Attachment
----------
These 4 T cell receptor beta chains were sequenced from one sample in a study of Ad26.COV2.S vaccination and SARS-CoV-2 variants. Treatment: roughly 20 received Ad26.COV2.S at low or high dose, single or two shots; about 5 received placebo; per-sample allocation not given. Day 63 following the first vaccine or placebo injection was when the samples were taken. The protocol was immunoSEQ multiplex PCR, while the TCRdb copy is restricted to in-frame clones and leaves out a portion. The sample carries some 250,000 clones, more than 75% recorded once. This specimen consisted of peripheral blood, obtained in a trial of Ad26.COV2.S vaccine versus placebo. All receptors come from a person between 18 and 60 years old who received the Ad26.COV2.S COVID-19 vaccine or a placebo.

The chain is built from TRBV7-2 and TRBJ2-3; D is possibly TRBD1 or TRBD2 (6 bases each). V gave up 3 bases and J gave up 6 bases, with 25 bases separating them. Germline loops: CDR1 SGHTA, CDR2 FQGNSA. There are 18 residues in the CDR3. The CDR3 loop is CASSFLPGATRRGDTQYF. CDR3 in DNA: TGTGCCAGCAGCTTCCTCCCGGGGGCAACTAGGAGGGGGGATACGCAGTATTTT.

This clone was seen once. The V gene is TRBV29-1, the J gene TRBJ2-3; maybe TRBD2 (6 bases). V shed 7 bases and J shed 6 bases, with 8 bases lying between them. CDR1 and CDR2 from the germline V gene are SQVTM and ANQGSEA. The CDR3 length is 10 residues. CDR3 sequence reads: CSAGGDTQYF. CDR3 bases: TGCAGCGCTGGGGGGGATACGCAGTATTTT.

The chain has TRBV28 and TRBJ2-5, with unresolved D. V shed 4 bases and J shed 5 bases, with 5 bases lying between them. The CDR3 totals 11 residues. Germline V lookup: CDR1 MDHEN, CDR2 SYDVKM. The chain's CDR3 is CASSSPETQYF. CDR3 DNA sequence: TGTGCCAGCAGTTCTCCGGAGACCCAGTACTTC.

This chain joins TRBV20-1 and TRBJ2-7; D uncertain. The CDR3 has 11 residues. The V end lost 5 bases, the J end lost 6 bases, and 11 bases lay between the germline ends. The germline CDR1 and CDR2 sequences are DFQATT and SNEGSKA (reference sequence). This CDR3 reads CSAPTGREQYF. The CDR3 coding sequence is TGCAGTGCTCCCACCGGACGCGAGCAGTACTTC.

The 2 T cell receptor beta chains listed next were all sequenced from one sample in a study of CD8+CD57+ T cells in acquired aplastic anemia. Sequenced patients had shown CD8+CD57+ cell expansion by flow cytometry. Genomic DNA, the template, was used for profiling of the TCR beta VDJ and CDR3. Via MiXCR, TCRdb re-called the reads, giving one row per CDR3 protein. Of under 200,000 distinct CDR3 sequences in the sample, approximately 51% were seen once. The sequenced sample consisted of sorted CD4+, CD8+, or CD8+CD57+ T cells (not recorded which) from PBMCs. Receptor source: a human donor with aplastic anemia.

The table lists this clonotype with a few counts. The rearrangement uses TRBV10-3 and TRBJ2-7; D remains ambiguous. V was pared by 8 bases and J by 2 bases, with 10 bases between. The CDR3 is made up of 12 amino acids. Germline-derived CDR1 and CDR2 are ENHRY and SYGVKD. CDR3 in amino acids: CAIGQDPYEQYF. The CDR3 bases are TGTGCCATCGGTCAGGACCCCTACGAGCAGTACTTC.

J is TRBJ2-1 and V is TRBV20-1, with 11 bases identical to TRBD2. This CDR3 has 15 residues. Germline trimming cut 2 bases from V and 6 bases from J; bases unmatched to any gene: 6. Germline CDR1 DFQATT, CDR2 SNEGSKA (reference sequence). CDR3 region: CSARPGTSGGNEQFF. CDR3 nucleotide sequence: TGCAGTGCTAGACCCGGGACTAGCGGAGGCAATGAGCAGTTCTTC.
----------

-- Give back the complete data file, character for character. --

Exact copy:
These 4 T cell receptor beta chains were sequenced from one sample in a study of Ad26.COV2.S vaccination and SARS-CoV-2 variants. Treatment: roughly 20 received Ad26.COV2.S at low or high dose, single or two shots; about 5 received placebo; per-sample allocation not given. Day 63 following the first vaccine or placebo injection was when the samples were taken. The protocol was immunoSEQ multiplex PCR, while the TCRdb copy is restricted to in-frame clones and leaves out a portion. The sample carries some 250,000 clones, more than 75% recorded once. This specimen consisted of peripheral blood, obtained in a trial of Ad26.COV2.S vaccine versus placebo. All receptors come from a person between 18 and 60 years old who received the Ad26.COV2.S COVID-19 vaccine or a placebo.

The chain is built from TRBV7-2 and TRBJ2-3; D is possibly TRBD1 or TRBD2 (6 bases each). V gave up 3 bases and J gave up 6 bases, with 25 bases separating them. Germline loops: CDR1 SGHTA, CDR2 FQGNSA. There are 18 residues in the CDR3. The CDR3 loop is CASSFLPGATRRGDTQYF. CDR3 in DNA: TGTGCCAGCAGCTTCCTCCCGGGGGCAACTAGGAGGGGGGATACGCAGTATTTT.

This clone was seen once. The V gene is TRBV29-1, the J gene TRBJ2-3; maybe TRBD2 (6 bases). V shed 7 bases and J shed 6 bases, with 8 bases lying between them. CDR1 and CDR2 from the germline V gene are SQVTM and ANQGSEA. The CDR3 length is 10 residues. CDR3 sequence reads: CSAGGDTQYF. CDR3 bases: TGCAGCGCTGGGGGGGATACGCAGTATTTT.

The chain has TRBV28 and TRBJ2-5, with unresolved D. V shed 4 bases and J shed 5 bases, with 5 bases lying between them. The CDR3 totals 11 residues. Germline V lookup: CDR1 MDHEN, CDR2 SYDVKM. The chain's CDR3 is CASSSPETQYF. CDR3 DNA sequence: TGTGCCAGCAGTTCTCCGGAGACCCAGTACTTC.

This chain joins TRBV20-1 and TRBJ2-7; D uncertain. The CDR3 has 11 residues. The V end lost 5 bases, the J end lost 6 bases, and 11 bases lay between the germline ends. The germline CDR1 and CDR2 sequences are DFQATT and SNEGSKA (reference sequence). This CDR3 reads CSAPTGREQYF. The CDR3 coding sequence is TGCAGTGCTCCCACCGGACGCGAGCAGTACTTC.

The 2 T cell receptor beta chains listed next were all sequenced from one sample in a study of CD8+CD57+ T cells in acquired aplastic anemia. Sequenced patients had shown CD8+CD57+ cell expansion by flow cytometry. Genomic DNA, the template, was used for profiling of the TCR beta VDJ and CDR3. Via MiXCR, TCRdb re-called the reads, giving one row per CDR3 protein. Of under 200,000 distinct CDR3 sequences in the sample, approximately 51% were seen once. The sequenced sample consisted of sorted CD4+, CD8+, or CD8+CD57+ T cells (not recorded which) from PBMCs. Receptor source: a human donor with aplastic anemia.

The table lists this clonotype with a few counts. The rearrangement uses TRBV10-3 and TRBJ2-7; D remains ambiguous. V was pared by 8 bases and J by 2 bases, with 10 bases between. The CDR3 is made up of 12 amino acids. Germline-derived CDR1 and CDR2 are ENHRY and SYGVKD. CDR3 in amino acids: CAIGQDPYEQYF. The CDR3 bases are TGTGCCATCGGTCAGGACCCCTACGAGCAGTACTTC.

J is TRBJ2-1 and V is TRBV20-1, with 11 bases identical to TRBD2. This CDR3 has 15 residues. Germline trimming cut 2 bases from V and 6 bases from J; bases unmatched to any gene: 6. Germline CDR1 DFQATT, CDR2 SNEGSKA (reference sequence). CDR3 region: CSARPGTSGGNEQFF. CDR3 nucleotide sequence: TGCAGTGCTAGACCCGGGACTAGCGGAGGCAATGAGCAGTTCTTC.